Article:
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Is there a perceived tribal culture within the nursing profession?

20 June 2024
Volume 33 · Issue 12

People are naturally tribal and tend to form solid societal connections with specific groups whose members share similar interests. This is not surprising and applies to both personal and professional relationships. It is natural to feel connected to people who share a professional background and have similar goals within the workplace. In the context of nursing, this enriches our experiences and helps us achieve our goals and visions. For many, these will be around innovation and evidence-based practice, with the goal being to enhance the quality and efficiency of care delivery.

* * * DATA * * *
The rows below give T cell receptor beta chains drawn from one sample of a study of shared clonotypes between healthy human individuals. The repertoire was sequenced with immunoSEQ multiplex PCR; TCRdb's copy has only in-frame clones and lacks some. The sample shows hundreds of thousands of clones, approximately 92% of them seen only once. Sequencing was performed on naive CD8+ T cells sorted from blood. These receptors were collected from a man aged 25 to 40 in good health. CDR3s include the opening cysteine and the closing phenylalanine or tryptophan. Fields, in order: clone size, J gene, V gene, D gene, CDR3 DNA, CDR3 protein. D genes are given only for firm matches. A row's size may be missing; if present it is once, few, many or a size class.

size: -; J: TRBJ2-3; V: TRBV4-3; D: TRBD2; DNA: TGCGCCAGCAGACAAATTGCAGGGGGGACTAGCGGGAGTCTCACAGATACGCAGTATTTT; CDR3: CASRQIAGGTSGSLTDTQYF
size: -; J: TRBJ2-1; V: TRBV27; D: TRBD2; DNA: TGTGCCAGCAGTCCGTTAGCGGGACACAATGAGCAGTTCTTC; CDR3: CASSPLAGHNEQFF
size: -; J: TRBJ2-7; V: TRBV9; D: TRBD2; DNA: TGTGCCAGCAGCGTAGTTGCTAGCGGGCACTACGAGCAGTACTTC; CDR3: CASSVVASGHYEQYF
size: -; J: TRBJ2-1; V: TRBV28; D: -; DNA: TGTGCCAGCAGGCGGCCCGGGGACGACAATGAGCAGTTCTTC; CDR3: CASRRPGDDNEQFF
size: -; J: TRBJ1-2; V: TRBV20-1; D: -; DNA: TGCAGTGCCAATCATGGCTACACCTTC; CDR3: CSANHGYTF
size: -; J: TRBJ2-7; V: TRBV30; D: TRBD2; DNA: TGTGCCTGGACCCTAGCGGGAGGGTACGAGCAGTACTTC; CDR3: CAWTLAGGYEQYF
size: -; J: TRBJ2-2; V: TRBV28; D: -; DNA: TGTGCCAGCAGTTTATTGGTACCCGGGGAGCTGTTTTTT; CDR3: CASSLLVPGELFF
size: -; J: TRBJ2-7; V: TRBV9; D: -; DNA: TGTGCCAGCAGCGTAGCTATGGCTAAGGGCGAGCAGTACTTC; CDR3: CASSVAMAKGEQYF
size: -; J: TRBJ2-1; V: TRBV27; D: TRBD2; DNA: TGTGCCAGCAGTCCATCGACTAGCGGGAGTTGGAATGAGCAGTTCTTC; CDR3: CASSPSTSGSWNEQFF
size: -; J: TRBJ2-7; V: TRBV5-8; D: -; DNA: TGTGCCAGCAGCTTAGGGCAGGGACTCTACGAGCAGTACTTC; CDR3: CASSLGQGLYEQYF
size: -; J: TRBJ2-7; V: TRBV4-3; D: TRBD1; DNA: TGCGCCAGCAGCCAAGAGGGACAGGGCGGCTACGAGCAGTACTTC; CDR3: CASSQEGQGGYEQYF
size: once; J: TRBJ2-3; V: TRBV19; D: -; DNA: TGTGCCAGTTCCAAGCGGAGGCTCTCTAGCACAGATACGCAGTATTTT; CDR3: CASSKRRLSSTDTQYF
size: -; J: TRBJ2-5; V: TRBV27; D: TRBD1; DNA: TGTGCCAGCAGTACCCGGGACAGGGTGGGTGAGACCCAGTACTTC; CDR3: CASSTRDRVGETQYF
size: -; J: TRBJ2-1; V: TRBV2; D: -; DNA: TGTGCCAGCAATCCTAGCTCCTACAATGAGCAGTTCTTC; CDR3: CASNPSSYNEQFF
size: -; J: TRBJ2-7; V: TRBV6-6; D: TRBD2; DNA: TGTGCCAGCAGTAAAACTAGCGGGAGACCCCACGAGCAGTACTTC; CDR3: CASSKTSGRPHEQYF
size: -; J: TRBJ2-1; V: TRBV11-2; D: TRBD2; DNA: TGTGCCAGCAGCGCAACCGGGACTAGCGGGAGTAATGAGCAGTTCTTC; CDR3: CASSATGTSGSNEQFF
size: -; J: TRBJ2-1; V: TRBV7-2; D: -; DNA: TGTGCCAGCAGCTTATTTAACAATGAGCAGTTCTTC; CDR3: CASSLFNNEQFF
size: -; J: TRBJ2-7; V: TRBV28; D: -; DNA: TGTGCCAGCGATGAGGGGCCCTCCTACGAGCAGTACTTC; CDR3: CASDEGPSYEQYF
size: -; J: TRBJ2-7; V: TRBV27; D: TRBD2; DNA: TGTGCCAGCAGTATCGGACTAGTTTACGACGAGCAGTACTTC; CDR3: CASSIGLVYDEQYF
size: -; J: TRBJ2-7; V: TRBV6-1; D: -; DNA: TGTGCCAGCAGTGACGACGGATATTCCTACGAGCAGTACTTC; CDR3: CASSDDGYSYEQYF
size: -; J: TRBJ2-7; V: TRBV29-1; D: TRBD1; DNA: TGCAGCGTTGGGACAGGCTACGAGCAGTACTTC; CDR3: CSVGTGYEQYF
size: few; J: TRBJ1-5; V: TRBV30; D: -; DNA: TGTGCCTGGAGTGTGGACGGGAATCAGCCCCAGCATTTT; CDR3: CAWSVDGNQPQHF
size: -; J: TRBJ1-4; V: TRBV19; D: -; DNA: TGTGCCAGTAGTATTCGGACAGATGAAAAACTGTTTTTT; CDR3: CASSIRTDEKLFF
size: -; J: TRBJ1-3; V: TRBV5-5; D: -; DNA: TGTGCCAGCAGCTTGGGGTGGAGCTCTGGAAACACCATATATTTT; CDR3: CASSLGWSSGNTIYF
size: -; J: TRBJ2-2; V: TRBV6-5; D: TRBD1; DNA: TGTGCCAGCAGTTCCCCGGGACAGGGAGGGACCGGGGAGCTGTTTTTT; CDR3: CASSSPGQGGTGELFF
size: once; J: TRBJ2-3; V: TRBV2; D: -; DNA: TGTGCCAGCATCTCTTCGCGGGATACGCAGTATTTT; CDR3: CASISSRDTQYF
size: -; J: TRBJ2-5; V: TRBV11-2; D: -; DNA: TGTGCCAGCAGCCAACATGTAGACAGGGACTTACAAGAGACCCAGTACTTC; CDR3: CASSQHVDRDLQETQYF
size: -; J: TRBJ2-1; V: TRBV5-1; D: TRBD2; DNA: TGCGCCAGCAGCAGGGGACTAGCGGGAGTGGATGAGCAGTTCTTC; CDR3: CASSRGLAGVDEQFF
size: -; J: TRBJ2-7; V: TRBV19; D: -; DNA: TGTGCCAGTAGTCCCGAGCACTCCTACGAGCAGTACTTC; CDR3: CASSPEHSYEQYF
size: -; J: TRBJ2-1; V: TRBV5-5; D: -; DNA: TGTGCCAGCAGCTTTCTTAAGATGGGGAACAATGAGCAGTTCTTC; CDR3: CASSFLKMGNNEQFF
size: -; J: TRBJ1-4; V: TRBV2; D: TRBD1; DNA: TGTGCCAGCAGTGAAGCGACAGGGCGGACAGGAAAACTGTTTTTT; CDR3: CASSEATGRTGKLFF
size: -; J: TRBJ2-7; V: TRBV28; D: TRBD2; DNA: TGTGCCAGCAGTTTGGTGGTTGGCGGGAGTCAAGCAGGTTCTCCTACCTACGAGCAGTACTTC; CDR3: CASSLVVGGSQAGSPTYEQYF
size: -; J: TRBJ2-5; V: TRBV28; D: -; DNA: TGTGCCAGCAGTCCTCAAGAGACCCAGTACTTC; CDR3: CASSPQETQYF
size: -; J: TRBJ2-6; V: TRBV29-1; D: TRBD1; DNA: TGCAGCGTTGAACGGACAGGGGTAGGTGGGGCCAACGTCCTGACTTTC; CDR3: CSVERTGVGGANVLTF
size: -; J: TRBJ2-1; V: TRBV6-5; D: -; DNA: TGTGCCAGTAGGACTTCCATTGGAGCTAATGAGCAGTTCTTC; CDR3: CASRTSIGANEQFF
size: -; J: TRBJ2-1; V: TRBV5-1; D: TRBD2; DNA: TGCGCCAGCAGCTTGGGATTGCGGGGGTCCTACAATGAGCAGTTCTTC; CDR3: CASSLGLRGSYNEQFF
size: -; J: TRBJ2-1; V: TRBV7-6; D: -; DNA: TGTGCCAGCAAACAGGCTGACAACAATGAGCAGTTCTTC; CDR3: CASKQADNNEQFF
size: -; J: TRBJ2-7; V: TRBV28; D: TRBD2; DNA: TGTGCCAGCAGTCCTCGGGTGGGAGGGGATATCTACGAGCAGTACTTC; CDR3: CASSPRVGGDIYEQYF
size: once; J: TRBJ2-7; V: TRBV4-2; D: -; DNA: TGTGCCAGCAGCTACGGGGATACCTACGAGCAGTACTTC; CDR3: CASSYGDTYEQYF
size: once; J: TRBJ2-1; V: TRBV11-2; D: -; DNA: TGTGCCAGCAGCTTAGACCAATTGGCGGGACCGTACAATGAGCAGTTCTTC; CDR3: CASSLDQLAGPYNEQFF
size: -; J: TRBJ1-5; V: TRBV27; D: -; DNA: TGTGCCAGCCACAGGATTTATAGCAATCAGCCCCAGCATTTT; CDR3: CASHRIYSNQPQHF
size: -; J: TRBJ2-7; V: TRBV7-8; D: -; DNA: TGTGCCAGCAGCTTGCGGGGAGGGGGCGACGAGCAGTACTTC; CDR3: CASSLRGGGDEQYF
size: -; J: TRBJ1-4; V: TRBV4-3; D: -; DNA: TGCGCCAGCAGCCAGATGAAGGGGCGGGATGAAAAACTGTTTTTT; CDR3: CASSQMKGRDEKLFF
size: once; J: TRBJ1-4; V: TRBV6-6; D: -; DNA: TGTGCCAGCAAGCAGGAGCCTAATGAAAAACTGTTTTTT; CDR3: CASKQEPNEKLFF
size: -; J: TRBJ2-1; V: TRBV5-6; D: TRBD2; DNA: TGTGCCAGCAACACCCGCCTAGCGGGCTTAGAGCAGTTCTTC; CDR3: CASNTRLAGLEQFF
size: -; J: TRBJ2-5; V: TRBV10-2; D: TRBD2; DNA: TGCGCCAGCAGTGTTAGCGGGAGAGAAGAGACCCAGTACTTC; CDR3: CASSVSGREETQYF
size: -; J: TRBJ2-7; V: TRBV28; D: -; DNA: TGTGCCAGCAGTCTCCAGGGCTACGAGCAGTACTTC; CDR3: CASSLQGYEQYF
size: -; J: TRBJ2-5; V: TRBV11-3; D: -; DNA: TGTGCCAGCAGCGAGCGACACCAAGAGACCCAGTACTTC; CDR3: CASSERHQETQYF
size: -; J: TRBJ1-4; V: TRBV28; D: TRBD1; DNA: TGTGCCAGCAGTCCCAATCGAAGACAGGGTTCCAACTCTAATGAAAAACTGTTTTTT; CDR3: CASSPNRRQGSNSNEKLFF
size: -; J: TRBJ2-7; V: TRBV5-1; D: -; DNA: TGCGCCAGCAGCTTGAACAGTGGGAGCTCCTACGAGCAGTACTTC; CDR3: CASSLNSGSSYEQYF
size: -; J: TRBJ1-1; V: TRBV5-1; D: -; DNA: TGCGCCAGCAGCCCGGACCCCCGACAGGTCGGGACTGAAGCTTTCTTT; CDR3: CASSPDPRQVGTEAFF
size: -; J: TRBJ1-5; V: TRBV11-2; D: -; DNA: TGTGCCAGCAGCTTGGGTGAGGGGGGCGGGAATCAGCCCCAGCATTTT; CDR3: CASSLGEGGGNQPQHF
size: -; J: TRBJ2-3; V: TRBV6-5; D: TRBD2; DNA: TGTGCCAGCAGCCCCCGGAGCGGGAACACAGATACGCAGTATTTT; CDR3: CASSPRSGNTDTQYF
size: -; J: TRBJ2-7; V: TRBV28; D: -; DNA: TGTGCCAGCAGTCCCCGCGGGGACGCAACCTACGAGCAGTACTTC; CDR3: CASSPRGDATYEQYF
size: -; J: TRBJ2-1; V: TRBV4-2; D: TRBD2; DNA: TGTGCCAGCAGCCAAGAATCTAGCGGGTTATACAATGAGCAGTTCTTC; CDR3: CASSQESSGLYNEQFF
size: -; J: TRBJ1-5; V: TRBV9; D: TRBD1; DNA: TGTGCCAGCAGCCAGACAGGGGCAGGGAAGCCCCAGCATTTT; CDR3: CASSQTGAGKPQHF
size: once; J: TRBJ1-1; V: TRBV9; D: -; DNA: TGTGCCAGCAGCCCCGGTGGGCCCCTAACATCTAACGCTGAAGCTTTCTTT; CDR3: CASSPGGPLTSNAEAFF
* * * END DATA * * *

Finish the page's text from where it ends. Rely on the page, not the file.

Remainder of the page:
The author has been privileged to work with many smart, ambitious and impressive colleagues who have a very strong sense of professional identity. However, as in any profession, conflict and tensions among colleagues can occur when obstruction is perceived as animosity, especially where nurses align closely within certain specialties and with fellow nursing colleagues. Yet tribalism in the nursing profession can also cultivate a supportive network where individuals are encouraged to feel empowered and motivated to establish an environment where colleagues collaborate, share knowledge, and collectively work towards a common goal.

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